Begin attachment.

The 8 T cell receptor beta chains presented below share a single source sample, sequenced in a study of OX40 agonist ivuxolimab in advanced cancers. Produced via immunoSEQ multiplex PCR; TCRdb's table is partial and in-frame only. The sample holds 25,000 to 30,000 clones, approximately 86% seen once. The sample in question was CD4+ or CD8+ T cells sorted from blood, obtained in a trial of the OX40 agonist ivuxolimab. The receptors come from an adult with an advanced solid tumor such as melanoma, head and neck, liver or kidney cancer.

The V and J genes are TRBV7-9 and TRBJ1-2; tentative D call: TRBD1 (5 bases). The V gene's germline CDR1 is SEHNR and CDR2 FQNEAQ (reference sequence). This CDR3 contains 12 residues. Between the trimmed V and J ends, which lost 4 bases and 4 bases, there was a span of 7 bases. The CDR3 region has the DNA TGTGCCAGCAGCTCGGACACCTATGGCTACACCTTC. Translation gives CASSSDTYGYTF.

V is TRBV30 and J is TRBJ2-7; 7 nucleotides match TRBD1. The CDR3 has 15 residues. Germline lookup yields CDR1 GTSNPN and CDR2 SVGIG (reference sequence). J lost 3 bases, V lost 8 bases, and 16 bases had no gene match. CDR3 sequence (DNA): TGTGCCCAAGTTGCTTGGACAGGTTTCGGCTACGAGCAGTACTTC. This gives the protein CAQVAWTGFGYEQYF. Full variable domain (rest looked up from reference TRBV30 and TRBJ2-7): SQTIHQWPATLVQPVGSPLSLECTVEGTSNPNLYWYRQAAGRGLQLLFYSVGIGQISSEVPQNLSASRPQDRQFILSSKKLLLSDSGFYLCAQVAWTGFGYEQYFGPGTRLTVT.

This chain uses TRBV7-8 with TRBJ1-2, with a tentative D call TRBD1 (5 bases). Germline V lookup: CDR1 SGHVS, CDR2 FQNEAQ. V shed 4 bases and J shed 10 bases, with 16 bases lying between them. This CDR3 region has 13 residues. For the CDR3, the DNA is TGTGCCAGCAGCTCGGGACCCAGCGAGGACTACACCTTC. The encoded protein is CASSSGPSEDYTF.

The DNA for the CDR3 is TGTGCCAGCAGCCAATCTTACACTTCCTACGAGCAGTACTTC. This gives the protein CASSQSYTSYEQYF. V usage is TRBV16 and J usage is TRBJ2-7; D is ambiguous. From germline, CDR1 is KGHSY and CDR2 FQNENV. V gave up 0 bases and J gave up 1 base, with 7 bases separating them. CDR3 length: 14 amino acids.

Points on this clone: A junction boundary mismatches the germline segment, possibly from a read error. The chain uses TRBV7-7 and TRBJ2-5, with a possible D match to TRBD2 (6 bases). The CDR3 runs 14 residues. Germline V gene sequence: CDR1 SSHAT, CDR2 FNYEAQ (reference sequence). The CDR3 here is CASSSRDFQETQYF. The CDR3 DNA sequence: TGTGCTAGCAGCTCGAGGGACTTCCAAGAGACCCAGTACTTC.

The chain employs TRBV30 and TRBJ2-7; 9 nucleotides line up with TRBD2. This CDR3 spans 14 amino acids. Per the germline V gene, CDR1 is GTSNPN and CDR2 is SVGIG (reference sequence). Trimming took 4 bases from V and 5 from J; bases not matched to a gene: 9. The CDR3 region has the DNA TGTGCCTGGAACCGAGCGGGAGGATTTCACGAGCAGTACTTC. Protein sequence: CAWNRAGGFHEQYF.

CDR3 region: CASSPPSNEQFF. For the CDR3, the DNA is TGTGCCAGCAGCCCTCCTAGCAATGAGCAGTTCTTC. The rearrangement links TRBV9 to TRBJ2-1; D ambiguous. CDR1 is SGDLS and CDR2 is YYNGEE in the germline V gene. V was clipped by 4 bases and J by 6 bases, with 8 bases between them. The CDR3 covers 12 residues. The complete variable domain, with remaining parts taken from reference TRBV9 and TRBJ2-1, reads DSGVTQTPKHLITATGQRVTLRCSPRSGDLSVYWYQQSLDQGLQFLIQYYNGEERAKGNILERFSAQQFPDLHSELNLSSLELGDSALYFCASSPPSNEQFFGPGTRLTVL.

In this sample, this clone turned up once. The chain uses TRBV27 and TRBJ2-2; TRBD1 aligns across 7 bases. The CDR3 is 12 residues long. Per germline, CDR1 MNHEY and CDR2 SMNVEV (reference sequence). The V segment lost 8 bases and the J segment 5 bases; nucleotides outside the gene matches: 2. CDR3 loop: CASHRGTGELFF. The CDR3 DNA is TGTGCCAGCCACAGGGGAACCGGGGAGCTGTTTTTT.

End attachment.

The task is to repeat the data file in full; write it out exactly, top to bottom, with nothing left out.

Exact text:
The 8 T cell receptor beta chains presented below share a single source sample, sequenced in a study of OX40 agonist ivuxolimab in advanced cancers. Produced via immunoSEQ multiplex PCR; TCRdb's table is partial and in-frame only. The sample holds 25,000 to 30,000 clones, approximately 86% seen once. The sample in question was CD4+ or CD8+ T cells sorted from blood, obtained in a trial of the OX40 agonist ivuxolimab. The receptors come from an adult with an advanced solid tumor such as melanoma, head and neck, liver or kidney cancer.

The V and J genes are TRBV7-9 and TRBJ1-2; tentative D call: TRBD1 (5 bases). The V gene's germline CDR1 is SEHNR and CDR2 FQNEAQ (reference sequence). This CDR3 contains 12 residues. Between the trimmed V and J ends, which lost 4 bases and 4 bases, there was a span of 7 bases. The CDR3 region has the DNA TGTGCCAGCAGCTCGGACACCTATGGCTACACCTTC. Translation gives CASSSDTYGYTF.

V is TRBV30 and J is TRBJ2-7; 7 nucleotides match TRBD1. The CDR3 has 15 residues. Germline lookup yields CDR1 GTSNPN and CDR2 SVGIG (reference sequence). J lost 3 bases, V lost 8 bases, and 16 bases had no gene match. CDR3 sequence (DNA): TGTGCCCAAGTTGCTTGGACAGGTTTCGGCTACGAGCAGTACTTC. This gives the protein CAQVAWTGFGYEQYF. Full variable domain (rest looked up from reference TRBV30 and TRBJ2-7): SQTIHQWPATLVQPVGSPLSLECTVEGTSNPNLYWYRQAAGRGLQLLFYSVGIGQISSEVPQNLSASRPQDRQFILSSKKLLLSDSGFYLCAQVAWTGFGYEQYFGPGTRLTVT.

This chain uses TRBV7-8 with TRBJ1-2, with a tentative D call TRBD1 (5 bases). Germline V lookup: CDR1 SGHVS, CDR2 FQNEAQ. V shed 4 bases and J shed 10 bases, with 16 bases lying between them. This CDR3 region has 13 residues. For the CDR3, the DNA is TGTGCCAGCAGCTCGGGACCCAGCGAGGACTACACCTTC. The encoded protein is CASSSGPSEDYTF.

The DNA for the CDR3 is TGTGCCAGCAGCCAATCTTACACTTCCTACGAGCAGTACTTC. This gives the protein CASSQSYTSYEQYF. V usage is TRBV16 and J usage is TRBJ2-7; D is ambiguous. From germline, CDR1 is KGHSY and CDR2 FQNENV. V gave up 0 bases and J gave up 1 base, with 7 bases separating them. CDR3 length: 14 amino acids.

Points on this clone: A junction boundary mismatches the germline segment, possibly from a read error. The chain uses TRBV7-7 and TRBJ2-5, with a possible D match to TRBD2 (6 bases). The CDR3 runs 14 residues. Germline V gene sequence: CDR1 SSHAT, CDR2 FNYEAQ (reference sequence). The CDR3 here is CASSSRDFQETQYF. The CDR3 DNA sequence: TGTGCTAGCAGCTCGAGGGACTTCCAAGAGACCCAGTACTTC.

The chain employs TRBV30 and TRBJ2-7; 9 nucleotides line up with TRBD2. This CDR3 spans 14 amino acids. Per the germline V gene, CDR1 is GTSNPN and CDR2 is SVGIG (reference sequence). Trimming took 4 bases from V and 5 from J; bases not matched to a gene: 9. The CDR3 region has the DNA TGTGCCTGGAACCGAGCGGGAGGATTTCACGAGCAGTACTTC. Protein sequence: CAWNRAGGFHEQYF.

CDR3 region: CASSPPSNEQFF. For the CDR3, the DNA is TGTGCCAGCAGCCCTCCTAGCAATGAGCAGTTCTTC. The rearrangement links TRBV9 to TRBJ2-1; D ambiguous. CDR1 is SGDLS and CDR2 is YYNGEE in the germline V gene. V was clipped by 4 bases and J by 6 bases, with 8 bases between them. The CDR3 covers 12 residues. The complete variable domain, with remaining parts taken from reference TRBV9 and TRBJ2-1, reads DSGVTQTPKHLITATGQRVTLRCSPRSGDLSVYWYQQSLDQGLQFLIQYYNGEERAKGNILERFSAQQFPDLHSELNLSSLELGDSALYFCASSPPSNEQFFGPGTRLTVL.

In this sample, this clone turned up once. The chain uses TRBV27 and TRBJ2-2; TRBD1 aligns across 7 bases. The CDR3 is 12 residues long. Per germline, CDR1 MNHEY and CDR2 SMNVEV (reference sequence). The V segment lost 8 bases and the J segment 5 bases; nucleotides outside the gene matches: 2. CDR3 loop: CASHRGTGELFF. The CDR3 DNA is TGTGCCAGCCACAGGGGAACCGGGGAGCTGTTTTTT.